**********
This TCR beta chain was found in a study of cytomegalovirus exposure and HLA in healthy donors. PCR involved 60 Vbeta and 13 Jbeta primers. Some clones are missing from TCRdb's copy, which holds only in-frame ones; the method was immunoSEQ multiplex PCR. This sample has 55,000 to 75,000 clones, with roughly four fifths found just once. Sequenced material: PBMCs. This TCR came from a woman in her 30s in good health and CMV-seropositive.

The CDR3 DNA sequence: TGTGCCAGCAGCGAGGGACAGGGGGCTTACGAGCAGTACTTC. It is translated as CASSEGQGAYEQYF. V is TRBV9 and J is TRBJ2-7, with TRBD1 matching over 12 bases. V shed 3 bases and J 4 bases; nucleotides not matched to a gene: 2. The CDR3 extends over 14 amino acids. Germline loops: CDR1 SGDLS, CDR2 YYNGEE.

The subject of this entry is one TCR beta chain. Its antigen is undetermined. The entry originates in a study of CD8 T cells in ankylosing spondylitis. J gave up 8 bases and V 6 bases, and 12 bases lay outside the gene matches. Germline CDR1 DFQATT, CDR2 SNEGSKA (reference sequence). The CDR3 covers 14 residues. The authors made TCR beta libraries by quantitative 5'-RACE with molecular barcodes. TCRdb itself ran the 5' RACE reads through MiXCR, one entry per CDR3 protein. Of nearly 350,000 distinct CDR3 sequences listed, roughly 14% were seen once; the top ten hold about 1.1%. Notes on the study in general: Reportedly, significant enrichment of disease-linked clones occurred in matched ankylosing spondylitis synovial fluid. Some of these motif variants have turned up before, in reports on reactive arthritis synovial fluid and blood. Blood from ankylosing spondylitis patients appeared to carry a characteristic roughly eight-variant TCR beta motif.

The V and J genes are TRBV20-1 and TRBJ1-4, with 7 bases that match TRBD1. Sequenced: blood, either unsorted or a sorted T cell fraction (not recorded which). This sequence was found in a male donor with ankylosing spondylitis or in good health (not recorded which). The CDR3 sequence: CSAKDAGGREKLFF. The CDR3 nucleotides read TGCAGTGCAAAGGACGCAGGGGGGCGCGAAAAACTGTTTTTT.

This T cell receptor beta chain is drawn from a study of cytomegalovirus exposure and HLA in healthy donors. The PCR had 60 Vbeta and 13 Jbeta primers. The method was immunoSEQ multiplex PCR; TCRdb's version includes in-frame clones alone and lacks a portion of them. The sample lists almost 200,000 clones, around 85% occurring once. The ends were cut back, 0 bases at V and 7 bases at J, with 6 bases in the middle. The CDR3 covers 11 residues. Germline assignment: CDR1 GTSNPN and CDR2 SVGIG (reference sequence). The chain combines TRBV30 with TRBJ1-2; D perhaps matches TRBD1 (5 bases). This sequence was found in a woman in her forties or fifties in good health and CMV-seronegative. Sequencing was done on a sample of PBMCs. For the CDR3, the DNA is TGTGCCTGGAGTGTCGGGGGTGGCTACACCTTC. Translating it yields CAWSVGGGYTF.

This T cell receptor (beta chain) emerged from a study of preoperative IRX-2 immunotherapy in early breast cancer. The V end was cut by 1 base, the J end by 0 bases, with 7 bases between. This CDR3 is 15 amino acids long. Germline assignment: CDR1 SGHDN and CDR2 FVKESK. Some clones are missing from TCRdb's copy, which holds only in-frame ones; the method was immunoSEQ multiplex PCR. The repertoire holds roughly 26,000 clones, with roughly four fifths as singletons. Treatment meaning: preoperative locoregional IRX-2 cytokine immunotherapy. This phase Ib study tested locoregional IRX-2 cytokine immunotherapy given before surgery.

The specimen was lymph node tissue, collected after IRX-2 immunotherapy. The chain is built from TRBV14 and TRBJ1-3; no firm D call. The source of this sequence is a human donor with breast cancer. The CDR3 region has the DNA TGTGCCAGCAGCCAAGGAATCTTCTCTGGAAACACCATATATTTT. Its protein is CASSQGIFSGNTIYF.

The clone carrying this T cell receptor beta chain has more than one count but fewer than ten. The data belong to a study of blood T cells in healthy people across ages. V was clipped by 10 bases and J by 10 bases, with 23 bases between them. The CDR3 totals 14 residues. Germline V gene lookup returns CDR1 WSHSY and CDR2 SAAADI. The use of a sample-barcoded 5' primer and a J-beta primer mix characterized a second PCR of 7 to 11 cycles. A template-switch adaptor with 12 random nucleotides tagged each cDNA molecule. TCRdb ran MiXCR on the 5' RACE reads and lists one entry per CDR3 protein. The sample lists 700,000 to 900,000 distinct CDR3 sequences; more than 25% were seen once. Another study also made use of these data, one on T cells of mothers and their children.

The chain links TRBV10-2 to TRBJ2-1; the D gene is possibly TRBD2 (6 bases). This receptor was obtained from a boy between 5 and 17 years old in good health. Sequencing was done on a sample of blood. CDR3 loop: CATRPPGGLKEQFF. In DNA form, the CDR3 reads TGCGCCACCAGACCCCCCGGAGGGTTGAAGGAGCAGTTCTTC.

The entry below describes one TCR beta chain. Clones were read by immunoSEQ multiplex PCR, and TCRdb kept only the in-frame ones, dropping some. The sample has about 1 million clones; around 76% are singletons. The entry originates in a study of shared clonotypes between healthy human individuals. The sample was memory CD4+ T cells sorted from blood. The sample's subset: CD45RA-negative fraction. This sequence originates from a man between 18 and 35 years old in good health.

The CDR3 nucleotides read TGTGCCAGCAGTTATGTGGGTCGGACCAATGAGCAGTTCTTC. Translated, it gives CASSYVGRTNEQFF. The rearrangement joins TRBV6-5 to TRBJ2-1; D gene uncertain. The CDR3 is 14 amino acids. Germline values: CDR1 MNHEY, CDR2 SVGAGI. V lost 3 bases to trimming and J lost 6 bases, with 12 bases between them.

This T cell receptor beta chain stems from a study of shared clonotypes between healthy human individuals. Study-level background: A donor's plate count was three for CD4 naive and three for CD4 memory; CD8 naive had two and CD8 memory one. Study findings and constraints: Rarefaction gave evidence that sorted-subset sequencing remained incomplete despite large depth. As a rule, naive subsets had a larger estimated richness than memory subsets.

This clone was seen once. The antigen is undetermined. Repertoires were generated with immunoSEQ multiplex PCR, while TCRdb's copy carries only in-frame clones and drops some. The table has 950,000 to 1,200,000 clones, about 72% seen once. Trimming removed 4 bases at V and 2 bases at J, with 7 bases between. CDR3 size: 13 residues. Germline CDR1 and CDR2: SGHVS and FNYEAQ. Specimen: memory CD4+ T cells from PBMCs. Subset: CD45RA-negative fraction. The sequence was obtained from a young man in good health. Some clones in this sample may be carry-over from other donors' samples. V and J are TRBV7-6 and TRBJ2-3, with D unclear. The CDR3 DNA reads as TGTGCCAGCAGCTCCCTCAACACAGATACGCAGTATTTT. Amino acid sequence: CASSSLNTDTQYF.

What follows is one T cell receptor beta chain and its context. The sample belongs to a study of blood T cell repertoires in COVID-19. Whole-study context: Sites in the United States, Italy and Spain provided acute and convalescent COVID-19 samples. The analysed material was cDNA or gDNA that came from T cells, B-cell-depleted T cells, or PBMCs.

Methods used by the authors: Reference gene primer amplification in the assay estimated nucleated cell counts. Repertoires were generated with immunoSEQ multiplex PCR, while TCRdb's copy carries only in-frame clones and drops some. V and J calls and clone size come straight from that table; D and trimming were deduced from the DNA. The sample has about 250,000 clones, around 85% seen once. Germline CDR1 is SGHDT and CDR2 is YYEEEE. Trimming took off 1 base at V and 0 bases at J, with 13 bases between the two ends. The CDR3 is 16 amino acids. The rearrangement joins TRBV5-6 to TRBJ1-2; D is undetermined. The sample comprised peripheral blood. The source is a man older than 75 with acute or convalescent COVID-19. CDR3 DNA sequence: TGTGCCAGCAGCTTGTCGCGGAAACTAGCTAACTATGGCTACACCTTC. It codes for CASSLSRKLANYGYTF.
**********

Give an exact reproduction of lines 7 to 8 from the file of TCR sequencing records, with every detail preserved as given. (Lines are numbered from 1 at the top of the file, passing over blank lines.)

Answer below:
The specimen was lymph node tissue, collected after IRX-2 immunotherapy. The chain is built from TRBV14 and TRBJ1-3; no firm D call. The source of this sequence is a human donor with breast cancer. The CDR3 region has the DNA TGTGCCAGCAGCCAAGGAATCTTCTCTGGAAACACCATATATTTT. Its protein is CASSQGIFSGNTIYF.

The clone carrying this T cell receptor beta chain has more than one count but fewer than ten. The data belong to a study of blood T cells in healthy people across ages. V was clipped by 10 bases and J by 10 bases, with 23 bases between them. The CDR3 totals 14 residues. Germline V gene lookup returns CDR1 WSHSY and CDR2 SAAADI. The use of a sample-barcoded 5' primer and a J-beta primer mix characterized a second PCR of 7 to 11 cycles. A template-switch adaptor with 12 random nucleotides tagged each cDNA molecule. TCRdb ran MiXCR on the 5' RACE reads and lists one entry per CDR3 protein. The sample lists 700,000 to 900,000 distinct CDR3 sequences; more than 25% were seen once. Another study also made use of these data, one on T cells of mothers and their children.